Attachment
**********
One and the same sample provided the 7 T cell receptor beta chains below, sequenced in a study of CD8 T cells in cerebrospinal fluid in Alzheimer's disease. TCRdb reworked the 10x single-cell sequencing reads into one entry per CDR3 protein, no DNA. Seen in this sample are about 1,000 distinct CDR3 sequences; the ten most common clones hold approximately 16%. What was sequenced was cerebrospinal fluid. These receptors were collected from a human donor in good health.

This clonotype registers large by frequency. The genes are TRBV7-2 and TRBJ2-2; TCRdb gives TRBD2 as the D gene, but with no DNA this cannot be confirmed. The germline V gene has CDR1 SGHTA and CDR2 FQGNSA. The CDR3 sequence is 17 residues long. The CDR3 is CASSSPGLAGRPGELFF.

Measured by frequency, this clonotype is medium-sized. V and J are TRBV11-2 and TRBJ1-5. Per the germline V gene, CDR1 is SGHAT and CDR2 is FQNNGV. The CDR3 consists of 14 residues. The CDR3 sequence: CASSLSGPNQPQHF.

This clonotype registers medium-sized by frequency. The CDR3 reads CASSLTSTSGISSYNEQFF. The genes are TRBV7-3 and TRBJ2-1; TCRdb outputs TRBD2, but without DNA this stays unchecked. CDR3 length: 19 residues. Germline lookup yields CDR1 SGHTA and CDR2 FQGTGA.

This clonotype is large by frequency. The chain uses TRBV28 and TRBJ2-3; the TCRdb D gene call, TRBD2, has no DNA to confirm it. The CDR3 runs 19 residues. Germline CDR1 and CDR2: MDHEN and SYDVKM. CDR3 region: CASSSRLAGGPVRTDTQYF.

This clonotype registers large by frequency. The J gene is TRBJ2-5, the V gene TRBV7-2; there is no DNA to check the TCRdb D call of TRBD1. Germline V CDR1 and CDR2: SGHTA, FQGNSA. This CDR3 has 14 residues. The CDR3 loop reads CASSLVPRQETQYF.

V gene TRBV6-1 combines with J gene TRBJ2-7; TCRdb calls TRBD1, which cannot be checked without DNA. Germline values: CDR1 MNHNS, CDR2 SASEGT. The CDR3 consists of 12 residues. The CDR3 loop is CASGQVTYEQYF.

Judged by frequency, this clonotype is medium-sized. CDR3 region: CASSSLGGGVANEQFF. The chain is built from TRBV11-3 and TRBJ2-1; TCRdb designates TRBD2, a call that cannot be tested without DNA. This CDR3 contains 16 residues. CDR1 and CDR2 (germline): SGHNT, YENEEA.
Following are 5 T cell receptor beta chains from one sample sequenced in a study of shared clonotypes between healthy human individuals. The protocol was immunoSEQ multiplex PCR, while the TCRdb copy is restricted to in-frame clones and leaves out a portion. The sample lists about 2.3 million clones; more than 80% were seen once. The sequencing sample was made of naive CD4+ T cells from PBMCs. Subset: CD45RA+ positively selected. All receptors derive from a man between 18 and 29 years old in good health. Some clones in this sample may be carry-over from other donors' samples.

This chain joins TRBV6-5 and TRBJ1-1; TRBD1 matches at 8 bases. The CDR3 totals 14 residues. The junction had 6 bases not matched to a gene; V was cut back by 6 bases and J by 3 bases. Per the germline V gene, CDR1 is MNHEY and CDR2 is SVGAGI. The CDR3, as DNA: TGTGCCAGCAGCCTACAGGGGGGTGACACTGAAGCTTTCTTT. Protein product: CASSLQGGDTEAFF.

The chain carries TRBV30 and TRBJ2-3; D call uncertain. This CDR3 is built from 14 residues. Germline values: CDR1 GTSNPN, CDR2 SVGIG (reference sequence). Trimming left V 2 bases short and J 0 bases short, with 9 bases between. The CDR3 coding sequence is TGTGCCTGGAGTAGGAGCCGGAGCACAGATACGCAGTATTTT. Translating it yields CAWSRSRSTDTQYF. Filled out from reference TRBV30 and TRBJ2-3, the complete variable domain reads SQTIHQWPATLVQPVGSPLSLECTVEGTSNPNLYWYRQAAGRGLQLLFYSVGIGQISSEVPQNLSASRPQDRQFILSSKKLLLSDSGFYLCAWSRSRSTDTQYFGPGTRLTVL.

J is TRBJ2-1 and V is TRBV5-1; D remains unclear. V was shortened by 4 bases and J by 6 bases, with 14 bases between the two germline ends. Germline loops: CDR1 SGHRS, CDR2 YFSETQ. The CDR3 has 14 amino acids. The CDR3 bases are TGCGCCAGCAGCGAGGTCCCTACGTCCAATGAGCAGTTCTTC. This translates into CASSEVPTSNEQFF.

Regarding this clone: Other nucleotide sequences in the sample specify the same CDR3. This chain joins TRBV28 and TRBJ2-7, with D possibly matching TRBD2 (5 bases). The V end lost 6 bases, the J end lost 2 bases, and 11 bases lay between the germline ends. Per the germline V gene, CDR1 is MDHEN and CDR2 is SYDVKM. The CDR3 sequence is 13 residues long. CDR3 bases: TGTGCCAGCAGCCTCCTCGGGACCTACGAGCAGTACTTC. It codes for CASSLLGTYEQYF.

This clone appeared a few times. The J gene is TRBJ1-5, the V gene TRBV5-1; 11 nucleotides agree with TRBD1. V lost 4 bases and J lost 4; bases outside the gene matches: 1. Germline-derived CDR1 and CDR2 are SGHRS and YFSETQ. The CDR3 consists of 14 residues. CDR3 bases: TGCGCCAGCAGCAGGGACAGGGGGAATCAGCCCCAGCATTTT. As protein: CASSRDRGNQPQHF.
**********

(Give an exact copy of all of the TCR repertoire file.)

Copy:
One and the same sample provided the 7 T cell receptor beta chains below, sequenced in a study of CD8 T cells in cerebrospinal fluid in Alzheimer's disease. TCRdb reworked the 10x single-cell sequencing reads into one entry per CDR3 protein, no DNA. Seen in this sample are about 1,000 distinct CDR3 sequences; the ten most common clones hold approximately 16%. What was sequenced was cerebrospinal fluid. These receptors were collected from a human donor in good health.

This clonotype registers large by frequency. The genes are TRBV7-2 and TRBJ2-2; TCRdb gives TRBD2 as the D gene, but with no DNA this cannot be confirmed. The germline V gene has CDR1 SGHTA and CDR2 FQGNSA. The CDR3 sequence is 17 residues long. The CDR3 is CASSSPGLAGRPGELFF.

Measured by frequency, this clonotype is medium-sized. V and J are TRBV11-2 and TRBJ1-5. Per the germline V gene, CDR1 is SGHAT and CDR2 is FQNNGV. The CDR3 consists of 14 residues. The CDR3 sequence: CASSLSGPNQPQHF.

This clonotype registers medium-sized by frequency. The CDR3 reads CASSLTSTSGISSYNEQFF. The genes are TRBV7-3 and TRBJ2-1; TCRdb outputs TRBD2, but without DNA this stays unchecked. CDR3 length: 19 residues. Germline lookup yields CDR1 SGHTA and CDR2 FQGTGA.

This clonotype is large by frequency. The chain uses TRBV28 and TRBJ2-3; the TCRdb D gene call, TRBD2, has no DNA to confirm it. The CDR3 runs 19 residues. Germline CDR1 and CDR2: MDHEN and SYDVKM. CDR3 region: CASSSRLAGGPVRTDTQYF.

This clonotype registers large by frequency. The J gene is TRBJ2-5, the V gene TRBV7-2; there is no DNA to check the TCRdb D call of TRBD1. Germline V CDR1 and CDR2: SGHTA, FQGNSA. This CDR3 has 14 residues. The CDR3 loop reads CASSLVPRQETQYF.

V gene TRBV6-1 combines with J gene TRBJ2-7; TCRdb calls TRBD1, which cannot be checked without DNA. Germline values: CDR1 MNHNS, CDR2 SASEGT. The CDR3 consists of 12 residues. The CDR3 loop is CASGQVTYEQYF.

Judged by frequency, this clonotype is medium-sized. CDR3 region: CASSSLGGGVANEQFF. The chain is built from TRBV11-3 and TRBJ2-1; TCRdb designates TRBD2, a call that cannot be tested without DNA. This CDR3 contains 16 residues. CDR1 and CDR2 (germline): SGHNT, YENEEA.
Following are 5 T cell receptor beta chains from one sample sequenced in a study of shared clonotypes between healthy human individuals. The protocol was immunoSEQ multiplex PCR, while the TCRdb copy is restricted to in-frame clones and leaves out a portion. The sample lists about 2.3 million clones; more than 80% were seen once. The sequencing sample was made of naive CD4+ T cells from PBMCs. Subset: CD45RA+ positively selected. All receptors derive from a man between 18 and 29 years old in good health. Some clones in this sample may be carry-over from other donors' samples.

This chain joins TRBV6-5 and TRBJ1-1; TRBD1 matches at 8 bases. The CDR3 totals 14 residues. The junction had 6 bases not matched to a gene; V was cut back by 6 bases and J by 3 bases. Per the germline V gene, CDR1 is MNHEY and CDR2 is SVGAGI. The CDR3, as DNA: TGTGCCAGCAGCCTACAGGGGGGTGACACTGAAGCTTTCTTT. Protein product: CASSLQGGDTEAFF.

The chain carries TRBV30 and TRBJ2-3; D call uncertain. This CDR3 is built from 14 residues. Germline values: CDR1 GTSNPN, CDR2 SVGIG (reference sequence). Trimming left V 2 bases short and J 0 bases short, with 9 bases between. The CDR3 coding sequence is TGTGCCTGGAGTAGGAGCCGGAGCACAGATACGCAGTATTTT. Translating it yields CAWSRSRSTDTQYF. Filled out from reference TRBV30 and TRBJ2-3, the complete variable domain reads SQTIHQWPATLVQPVGSPLSLECTVEGTSNPNLYWYRQAAGRGLQLLFYSVGIGQISSEVPQNLSASRPQDRQFILSSKKLLLSDSGFYLCAWSRSRSTDTQYFGPGTRLTVL.

J is TRBJ2-1 and V is TRBV5-1; D remains unclear. V was shortened by 4 bases and J by 6 bases, with 14 bases between the two germline ends. Germline loops: CDR1 SGHRS, CDR2 YFSETQ. The CDR3 has 14 amino acids. The CDR3 bases are TGCGCCAGCAGCGAGGTCCCTACGTCCAATGAGCAGTTCTTC. This translates into CASSEVPTSNEQFF.

Regarding this clone: Other nucleotide sequences in the sample specify the same CDR3. This chain joins TRBV28 and TRBJ2-7, with D possibly matching TRBD2 (5 bases). The V end lost 6 bases, the J end lost 2 bases, and 11 bases lay between the germline ends. Per the germline V gene, CDR1 is MDHEN and CDR2 is SYDVKM. The CDR3 sequence is 13 residues long. CDR3 bases: TGTGCCAGCAGCCTCCTCGGGACCTACGAGCAGTACTTC. It codes for CASSLLGTYEQYF.

This clone appeared a few times. The J gene is TRBJ1-5, the V gene TRBV5-1; 11 nucleotides agree with TRBD1. V lost 4 bases and J lost 4; bases outside the gene matches: 1. Germline-derived CDR1 and CDR2 are SGHRS and YFSETQ. The CDR3 consists of 14 residues. CDR3 bases: TGCGCCAGCAGCAGGGACAGGGGGAATCAGCCCCAGCATTTT. As protein: CASSRDRGNQPQHF.